As far as I can tell, most computers scientists are tweaking the language aspects that they are good at tweaking. And for the most part, that means features which improve the experience in the “guts” of a program’s logic. Not so much the experience around its edges.
It’s good, important work. But forgive me if I don’t dance a jig when someone announces that their language supports union types.
Thankfully, there are a few people out there (such as Paul Chiusano, quoted above) who are eying larger steps.
Erik Dietrich has a nice article on communicating with the non-coders on your team:
But your collaboration with the QA folks should go much deeper than simply not snapping at them. QA will wind up signing off on your application after running it through the paces, so, make yourself more efficient by going to them before doing your development. Ask them to show you how they’ll know when the code is good — what tests it will need to pass. Armed with this knowledge, you can leverage their keen eye for issues to guide your development. As an added bonus, enlisting them up front will help you start to reason about an application’s performance with a more removed, more critical eye.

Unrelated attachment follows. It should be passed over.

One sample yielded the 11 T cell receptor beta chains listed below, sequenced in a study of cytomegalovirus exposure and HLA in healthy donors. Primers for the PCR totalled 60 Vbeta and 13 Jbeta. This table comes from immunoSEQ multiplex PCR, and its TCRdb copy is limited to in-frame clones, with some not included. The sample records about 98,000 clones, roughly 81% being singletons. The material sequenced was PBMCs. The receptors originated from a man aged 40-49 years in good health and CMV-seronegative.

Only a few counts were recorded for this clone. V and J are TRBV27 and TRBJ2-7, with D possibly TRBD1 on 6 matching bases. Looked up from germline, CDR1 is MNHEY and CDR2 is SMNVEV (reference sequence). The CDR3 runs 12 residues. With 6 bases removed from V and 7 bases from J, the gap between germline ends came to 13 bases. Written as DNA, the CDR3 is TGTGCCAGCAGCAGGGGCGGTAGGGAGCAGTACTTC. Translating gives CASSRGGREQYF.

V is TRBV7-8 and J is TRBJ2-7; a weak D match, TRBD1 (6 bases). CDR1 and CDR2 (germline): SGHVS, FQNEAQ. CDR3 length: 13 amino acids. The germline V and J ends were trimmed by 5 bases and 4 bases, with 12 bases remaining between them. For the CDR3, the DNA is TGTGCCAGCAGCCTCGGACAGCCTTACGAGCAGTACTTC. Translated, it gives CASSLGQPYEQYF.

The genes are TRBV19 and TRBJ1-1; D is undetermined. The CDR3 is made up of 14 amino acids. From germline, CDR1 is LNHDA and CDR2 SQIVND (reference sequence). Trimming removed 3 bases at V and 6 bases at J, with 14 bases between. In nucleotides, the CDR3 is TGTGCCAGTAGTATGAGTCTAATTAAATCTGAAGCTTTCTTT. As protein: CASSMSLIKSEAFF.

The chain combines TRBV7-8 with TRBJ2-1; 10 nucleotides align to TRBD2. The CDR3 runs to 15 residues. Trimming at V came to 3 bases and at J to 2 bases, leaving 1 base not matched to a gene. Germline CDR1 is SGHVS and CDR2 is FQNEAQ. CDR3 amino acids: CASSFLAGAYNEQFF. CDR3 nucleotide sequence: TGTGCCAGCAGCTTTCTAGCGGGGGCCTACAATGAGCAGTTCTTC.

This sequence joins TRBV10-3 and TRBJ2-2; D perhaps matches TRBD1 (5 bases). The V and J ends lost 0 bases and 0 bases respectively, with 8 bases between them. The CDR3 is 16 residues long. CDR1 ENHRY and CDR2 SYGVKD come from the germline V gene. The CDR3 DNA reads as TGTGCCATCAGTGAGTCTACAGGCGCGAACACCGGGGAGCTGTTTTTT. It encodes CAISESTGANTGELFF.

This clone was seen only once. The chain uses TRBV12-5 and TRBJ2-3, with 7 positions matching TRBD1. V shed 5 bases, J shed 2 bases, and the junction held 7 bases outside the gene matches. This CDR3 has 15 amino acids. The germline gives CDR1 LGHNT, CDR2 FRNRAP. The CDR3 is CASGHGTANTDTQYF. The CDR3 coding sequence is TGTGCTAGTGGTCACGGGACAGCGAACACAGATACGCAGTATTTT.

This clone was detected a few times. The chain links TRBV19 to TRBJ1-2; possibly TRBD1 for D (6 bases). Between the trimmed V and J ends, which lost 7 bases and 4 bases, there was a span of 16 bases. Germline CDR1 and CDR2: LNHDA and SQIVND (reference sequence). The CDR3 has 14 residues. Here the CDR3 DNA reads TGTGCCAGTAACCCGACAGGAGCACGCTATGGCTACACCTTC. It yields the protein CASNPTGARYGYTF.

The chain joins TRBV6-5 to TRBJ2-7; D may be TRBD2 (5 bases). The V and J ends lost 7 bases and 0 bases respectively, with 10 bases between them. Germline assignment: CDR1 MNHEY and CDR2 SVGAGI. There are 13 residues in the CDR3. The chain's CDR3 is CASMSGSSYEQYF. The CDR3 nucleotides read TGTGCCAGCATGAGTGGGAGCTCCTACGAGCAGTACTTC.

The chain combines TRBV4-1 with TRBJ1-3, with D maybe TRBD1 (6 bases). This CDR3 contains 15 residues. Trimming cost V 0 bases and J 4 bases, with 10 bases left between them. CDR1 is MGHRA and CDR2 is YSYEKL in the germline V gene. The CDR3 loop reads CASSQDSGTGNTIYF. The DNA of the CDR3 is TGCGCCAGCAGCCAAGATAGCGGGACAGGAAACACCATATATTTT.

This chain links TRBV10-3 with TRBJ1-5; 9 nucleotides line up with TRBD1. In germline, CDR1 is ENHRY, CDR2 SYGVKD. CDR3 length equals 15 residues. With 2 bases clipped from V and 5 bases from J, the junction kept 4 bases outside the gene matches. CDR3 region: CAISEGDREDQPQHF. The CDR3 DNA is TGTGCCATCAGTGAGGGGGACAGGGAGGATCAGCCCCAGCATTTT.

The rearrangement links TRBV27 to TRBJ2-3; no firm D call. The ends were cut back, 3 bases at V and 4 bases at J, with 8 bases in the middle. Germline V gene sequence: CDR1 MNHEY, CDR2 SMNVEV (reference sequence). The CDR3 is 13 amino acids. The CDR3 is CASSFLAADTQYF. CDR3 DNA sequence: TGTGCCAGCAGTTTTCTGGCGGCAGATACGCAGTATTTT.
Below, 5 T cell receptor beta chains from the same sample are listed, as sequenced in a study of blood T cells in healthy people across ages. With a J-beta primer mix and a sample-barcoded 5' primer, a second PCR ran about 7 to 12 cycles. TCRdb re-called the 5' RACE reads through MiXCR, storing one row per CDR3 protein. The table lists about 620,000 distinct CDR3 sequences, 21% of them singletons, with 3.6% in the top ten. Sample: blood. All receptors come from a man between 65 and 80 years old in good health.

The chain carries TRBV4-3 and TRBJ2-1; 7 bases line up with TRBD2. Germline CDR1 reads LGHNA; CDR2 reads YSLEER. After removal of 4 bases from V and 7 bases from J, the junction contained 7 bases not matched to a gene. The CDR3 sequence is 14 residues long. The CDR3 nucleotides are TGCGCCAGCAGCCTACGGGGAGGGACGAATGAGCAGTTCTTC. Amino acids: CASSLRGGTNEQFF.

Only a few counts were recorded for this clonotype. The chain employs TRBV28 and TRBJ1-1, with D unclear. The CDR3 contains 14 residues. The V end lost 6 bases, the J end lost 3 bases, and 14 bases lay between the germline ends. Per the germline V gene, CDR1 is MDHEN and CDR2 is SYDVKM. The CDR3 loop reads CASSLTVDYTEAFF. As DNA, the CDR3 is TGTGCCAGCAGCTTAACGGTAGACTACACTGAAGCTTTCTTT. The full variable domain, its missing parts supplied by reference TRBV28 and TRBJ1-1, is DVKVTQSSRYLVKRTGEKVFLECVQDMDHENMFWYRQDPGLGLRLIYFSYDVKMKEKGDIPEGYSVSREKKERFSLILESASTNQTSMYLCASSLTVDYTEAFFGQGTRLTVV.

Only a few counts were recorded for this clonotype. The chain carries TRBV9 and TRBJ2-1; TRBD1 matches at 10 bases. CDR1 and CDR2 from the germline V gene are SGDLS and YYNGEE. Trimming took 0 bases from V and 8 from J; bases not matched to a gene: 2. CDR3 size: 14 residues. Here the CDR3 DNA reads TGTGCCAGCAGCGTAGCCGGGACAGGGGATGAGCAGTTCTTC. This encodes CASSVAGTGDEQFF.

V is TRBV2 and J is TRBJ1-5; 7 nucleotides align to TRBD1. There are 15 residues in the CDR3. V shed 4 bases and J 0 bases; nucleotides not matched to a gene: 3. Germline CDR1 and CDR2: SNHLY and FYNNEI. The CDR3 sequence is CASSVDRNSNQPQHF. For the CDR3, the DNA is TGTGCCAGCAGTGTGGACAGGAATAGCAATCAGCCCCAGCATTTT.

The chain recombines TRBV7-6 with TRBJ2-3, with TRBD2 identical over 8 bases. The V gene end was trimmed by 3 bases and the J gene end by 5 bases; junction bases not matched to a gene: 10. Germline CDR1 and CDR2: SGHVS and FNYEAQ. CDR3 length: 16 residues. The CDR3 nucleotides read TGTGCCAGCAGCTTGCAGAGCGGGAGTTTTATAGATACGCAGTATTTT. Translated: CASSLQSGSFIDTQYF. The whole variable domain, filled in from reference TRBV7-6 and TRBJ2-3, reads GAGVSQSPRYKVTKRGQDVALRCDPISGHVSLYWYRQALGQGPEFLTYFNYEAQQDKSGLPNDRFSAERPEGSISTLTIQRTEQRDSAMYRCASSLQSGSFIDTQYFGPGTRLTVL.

If there’s a trend I’ve seen among people I trust to predict the future of software, it’s that VR/AR is legitimately a Big Deal. It’s also a bit of a scary deal: